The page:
The spread of Human Immunodeficiency Viruses (HIV) in the Western Cape ends with you and me

The spread of Human Immunodeficiency Viruses (HIV) in the Western Cape ends with you and me

The spread of Human Immunodeficiency Viruses (HIV) in the Western Cape ends with you and me

The spread of Human Immunodeficiency Viruses (HIV) in the Western Cape ends with you and me

“The spread of HIV in the Western Cape ends with me”. With this simple message, the Western Cape today (1 August 2023) officially launched our multi-sectoral undetectable equals untransmittable (U=U) campaign to promote the benefits of antiretroviral therapy (ART) for people living with HIV (PLHIV). The province also welcomed back HIV patients who were diagnosed but did not start treatment as well as patients who started treatment but stopped for various reasons.

ART is not only beneficial to the individual but also their partners, children, community, and the health system at large. ART does not cure HIV infection or remove the virus from your body, but, when taken as prescribed, you can suppress the virus to such an extent that HIV will not be found or detected in your blood. And when it is undetectable, it is also untransmittable, which means you cannot pass it on to your sexual partner.

In the Western Cape, 92% of people living with HIV know their status, but only 59% of them are on ART, and only 21% have had their viral loads (VL) checked in recent months, and 92% of those whose VLs were checked were virologically suppressed. It remains a concern that a relatively high number (273 949) of residents living with HIV in the province are currently not on ART.

Speaking at the launch, Premier Alan Winde said, “the U=U Campaign offers us an opportunity to give the prevention and treatment of HIV the urgent priority needed to make significant inroads in fighting this disease. Our aim is to gives residents living with HIV dignity and hope. This initiative will be driven with the same determination and urgency we used in delivering a world class Covid-19 response. Through this initiative, those in our province living with HIV are given the hope that this disease does not have to determine the course of their entire lives but rather they can grab any opportunity with the comfort of knowing that they are healthy.”

According to Western Cape Minister of Health and Wellness, Dr Nomafrench Mbombo, the launch of the U=U campaign comes at a crucial time in our province. “Following the COVID-19 pandemic, many of our residents were not able to continue their treatment which placed their health at risk. Despite this, our resources and services can now be reprioritised towards addressing a virus that is now endemic in our communities. It is crucial that we all work together ensure that we maximise access to ARVs and address the stigmas associated with HIV, as any person one knows could be HIV positive. It is up to us to end the spread of HIV in our communities through proper collaboration with all stakeholders.”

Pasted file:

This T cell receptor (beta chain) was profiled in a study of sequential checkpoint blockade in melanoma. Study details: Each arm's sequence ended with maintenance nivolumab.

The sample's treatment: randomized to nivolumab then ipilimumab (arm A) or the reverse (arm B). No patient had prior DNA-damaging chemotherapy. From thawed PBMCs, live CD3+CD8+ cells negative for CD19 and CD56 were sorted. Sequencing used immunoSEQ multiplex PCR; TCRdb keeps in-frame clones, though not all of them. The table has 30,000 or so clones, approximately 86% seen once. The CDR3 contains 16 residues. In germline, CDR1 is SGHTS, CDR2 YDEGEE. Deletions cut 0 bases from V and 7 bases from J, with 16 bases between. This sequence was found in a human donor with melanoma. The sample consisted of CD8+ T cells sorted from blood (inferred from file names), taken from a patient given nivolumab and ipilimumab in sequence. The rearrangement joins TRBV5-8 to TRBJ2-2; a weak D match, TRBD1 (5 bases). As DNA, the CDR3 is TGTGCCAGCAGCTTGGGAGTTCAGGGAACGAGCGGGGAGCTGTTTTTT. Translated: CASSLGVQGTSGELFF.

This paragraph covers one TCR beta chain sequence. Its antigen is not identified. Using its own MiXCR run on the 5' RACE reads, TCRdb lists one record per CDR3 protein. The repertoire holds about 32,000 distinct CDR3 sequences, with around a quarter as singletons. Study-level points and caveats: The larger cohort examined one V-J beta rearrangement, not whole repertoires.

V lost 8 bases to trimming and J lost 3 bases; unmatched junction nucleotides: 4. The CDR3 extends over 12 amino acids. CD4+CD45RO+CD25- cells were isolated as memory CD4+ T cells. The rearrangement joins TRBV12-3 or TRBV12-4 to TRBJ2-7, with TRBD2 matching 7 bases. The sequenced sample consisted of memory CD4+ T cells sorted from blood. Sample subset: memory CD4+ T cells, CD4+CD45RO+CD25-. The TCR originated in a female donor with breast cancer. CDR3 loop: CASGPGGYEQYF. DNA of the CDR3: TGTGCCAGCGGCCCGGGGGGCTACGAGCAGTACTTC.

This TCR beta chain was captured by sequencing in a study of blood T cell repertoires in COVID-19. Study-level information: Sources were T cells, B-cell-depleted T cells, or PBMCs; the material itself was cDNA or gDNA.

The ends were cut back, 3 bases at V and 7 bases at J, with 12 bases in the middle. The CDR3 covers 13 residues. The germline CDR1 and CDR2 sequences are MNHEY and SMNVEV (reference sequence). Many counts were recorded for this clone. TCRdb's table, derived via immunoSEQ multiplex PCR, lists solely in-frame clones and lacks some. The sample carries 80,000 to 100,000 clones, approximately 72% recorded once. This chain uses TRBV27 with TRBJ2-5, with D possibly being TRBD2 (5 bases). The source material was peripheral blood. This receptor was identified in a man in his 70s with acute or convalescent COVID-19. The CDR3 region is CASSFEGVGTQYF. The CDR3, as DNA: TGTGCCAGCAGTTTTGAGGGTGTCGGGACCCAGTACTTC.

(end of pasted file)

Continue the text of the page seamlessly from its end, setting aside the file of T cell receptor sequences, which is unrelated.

“U equals U is not just an ordinary campaign for persons living with HIV. This campaign is also an educational effort aimed at informing communities, inclusive of persons living with HIV, of the benefits of antiretroviral treatment. A person who is infected with HIV and who has an undetectable viral load cannot transmit the virus to a HIV-negative person. This is an innovation in the use of treatment as prevention.  The U equals U campaign will promote greater adherence to antiretroviral treatment and result in fewer new HIV infections,” says Neliswa Nkwali, PLHIV Sector Lead.

“I started family medicine in 1993 caring for mostly gay men in Canada. In 1996, when I came to South Africa and life-saving highly active antiretroviral treatment (ART) became available in ‘first world’ industrialised countries it was too expensive to roll out globally. After civil society advocacy and taking the South African government to the Constitutional Court, South Africa started providing life-saving ART to people living with HIV (PLHIV). Before the availability of ART, people died young. Now PLHIV can live a full and healthy life and, when they are virally suppressed, they will no longer transmit HIV to their sexual partners. This is the essence of ‘U=U’. From the moment that a person tests HIV-positive, they should start taking ART and know their viral load. When their viral load is undetectable (at four months), they will not transmit HIV (untransmittable) and remain healthy,” says Prof Harry Hausler, Chairperson of Western Cape Civil Society Forum.

Through this campaign, the province is committed to re-engaging people living with HIV who have been lost from care. With the support in place, we are positive that more people can begin ART, adhere to treatment, and ultimately achieve undetectable viral loads. The spread of HIV ends with me and you. Visit your clinic to find out more about starting or continuing your ART treatment. 

For more information about the U=U campaign, visit:

Distributed by APO Group on behalf of Republic Of South Africa: Western Cape Provincial Government.